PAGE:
Nosing a marlish I Sodi Chianti for plum & red currant body with notes of tobacco & cocoa?
Not if you’re a psychopath.
In the ever increasing range of neural dysfunction being discovered among those displaying sociopathic tendencies, impaired sense of smell has been added to the list.
In a study published in the journal Chemosensory Perception “researchers found that those individuals who scored highly on psychopathic traits were more likely to struggle to both identify smells and tell the difference between smells, even though they knew they were smelling something. These results show that [frontal] brain areas controlling olfactory processes are less efficient in individuals with psychopathic tendencies.”
Could this be a factor in lack of emotional understanding & callousness? After all it is a familiar experience to most how deeply scents imprint memories and emotions. If this ability it impaired would it not follow that that the displayed emotional shallowness of psychopaths could be related to such mechanisms?
Let’s take a look at a connection to smell this study didn’t touch on, one that opens some intriguing questions relating to psychopathy – the amygdala.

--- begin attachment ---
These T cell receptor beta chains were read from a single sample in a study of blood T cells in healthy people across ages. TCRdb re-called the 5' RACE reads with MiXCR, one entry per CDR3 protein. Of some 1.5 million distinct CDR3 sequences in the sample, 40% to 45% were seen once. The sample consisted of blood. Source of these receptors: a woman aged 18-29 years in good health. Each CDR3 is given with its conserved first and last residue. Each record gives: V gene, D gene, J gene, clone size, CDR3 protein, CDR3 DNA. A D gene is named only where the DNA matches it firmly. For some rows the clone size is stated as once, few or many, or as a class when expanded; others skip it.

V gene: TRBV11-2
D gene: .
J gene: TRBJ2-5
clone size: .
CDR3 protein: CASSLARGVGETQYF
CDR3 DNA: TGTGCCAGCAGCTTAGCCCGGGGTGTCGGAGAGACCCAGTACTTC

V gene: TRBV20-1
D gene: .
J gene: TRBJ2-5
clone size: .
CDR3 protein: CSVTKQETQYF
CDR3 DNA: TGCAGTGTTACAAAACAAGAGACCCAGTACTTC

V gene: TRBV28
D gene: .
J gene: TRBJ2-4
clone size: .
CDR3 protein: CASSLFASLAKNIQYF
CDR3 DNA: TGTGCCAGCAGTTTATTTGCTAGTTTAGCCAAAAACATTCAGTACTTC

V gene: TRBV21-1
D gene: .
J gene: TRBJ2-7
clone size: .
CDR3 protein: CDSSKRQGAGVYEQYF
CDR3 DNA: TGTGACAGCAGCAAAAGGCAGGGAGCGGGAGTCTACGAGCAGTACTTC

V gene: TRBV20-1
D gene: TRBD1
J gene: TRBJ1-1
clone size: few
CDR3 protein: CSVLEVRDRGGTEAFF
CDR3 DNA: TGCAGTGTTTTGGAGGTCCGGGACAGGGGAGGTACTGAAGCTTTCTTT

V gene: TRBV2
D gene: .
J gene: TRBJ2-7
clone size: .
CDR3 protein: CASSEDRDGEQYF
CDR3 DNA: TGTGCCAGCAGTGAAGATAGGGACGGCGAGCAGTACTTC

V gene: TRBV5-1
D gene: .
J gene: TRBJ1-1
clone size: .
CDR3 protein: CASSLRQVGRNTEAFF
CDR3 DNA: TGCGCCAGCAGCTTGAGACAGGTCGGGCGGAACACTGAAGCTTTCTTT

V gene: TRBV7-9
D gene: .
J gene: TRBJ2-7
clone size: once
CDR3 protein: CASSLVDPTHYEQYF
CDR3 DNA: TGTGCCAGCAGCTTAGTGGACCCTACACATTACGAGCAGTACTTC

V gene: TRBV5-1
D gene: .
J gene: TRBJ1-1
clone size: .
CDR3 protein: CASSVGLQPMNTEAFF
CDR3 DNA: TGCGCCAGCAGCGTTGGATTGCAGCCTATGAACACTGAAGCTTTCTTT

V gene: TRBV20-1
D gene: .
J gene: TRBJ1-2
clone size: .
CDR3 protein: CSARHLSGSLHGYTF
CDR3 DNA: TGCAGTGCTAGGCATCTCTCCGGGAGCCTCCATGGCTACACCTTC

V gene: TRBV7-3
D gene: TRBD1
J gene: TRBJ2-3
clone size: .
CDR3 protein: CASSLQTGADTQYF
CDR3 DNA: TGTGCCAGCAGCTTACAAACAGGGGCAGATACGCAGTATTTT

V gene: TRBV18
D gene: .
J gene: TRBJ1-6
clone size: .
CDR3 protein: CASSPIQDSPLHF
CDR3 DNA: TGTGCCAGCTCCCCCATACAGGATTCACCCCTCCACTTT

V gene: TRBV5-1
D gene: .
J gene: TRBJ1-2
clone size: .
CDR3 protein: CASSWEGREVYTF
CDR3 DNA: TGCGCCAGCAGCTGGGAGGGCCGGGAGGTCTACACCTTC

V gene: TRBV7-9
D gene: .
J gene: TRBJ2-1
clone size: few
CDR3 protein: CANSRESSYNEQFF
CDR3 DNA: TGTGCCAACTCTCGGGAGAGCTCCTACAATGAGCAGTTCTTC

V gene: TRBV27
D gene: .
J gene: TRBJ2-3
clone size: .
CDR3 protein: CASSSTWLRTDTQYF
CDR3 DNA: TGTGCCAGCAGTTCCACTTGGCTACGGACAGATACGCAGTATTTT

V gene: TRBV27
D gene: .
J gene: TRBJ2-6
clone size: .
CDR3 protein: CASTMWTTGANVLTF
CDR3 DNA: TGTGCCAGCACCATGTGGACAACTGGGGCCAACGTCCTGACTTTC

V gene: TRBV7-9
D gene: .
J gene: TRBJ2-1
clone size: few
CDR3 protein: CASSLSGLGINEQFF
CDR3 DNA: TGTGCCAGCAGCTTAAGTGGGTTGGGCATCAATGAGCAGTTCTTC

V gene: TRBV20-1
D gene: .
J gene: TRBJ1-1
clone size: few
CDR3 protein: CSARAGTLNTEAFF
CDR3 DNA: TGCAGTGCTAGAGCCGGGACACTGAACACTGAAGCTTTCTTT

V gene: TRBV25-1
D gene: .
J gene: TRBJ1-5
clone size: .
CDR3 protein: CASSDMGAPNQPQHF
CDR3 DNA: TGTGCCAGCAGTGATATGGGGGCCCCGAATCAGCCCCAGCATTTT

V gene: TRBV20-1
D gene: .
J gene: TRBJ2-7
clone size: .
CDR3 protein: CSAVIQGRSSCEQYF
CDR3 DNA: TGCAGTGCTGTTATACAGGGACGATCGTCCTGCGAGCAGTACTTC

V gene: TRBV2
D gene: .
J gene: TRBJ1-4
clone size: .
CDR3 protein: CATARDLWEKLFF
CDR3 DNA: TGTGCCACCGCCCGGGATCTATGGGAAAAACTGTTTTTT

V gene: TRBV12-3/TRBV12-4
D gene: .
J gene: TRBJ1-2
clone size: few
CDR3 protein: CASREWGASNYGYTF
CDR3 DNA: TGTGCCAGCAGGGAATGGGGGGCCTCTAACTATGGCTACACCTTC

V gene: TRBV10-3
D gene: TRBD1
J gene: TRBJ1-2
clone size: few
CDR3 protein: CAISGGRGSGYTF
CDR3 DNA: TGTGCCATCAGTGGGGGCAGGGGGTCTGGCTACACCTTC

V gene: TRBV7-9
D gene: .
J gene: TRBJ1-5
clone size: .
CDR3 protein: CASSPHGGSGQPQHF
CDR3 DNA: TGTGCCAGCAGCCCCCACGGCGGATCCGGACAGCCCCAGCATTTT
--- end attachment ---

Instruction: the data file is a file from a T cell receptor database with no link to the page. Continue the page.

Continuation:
“The amygdala is involved in aversive conditioning and instrumental learning. It is also involved in the response to fearful and sad facial expressions. The amygdala is thus involved in all the processes that, when impaired, give rise to the functional impairments shown by individuals with psychopathy. It is therefore suggested that amygdala dysfunction is one of the core neural systems implicated in the pathology of psychopathy.”http://bjp.rcpsych.org/content/182/1/5.full
The amygdala also processes smell directly from the olfactory bulb. In animals it processes pheromones, species identification and mate selection; essentially threat response and sexual desire. In humans this role is debated.
It has been shown, however, that evoking a specific emotion in a human causes a change in body odor. When other humans are presented with the scent the emotion is also evoked in them. For normal subjects it is easiest to identify and respond to smells of sexual emotions and happiness.
Current studies have shown this to be true visually, verbally and in the written word.
So what do we have here?
Not a psychopath who is a connoisseur of all things elevated and epicure above the lesser beings they despise. It’s one who can’t perceive the world in the same richness as a ‘normal’ person.
Instead more primitive aspects of sensory systems are feeding back on themselves and becoming aroused when perceiving fear in others.
All studies to date have focused on the lack of empathy psychopaths display when shown images of fearful faces.
I suspect adding additional emotion-extracted scent studies may yield some interesting results.
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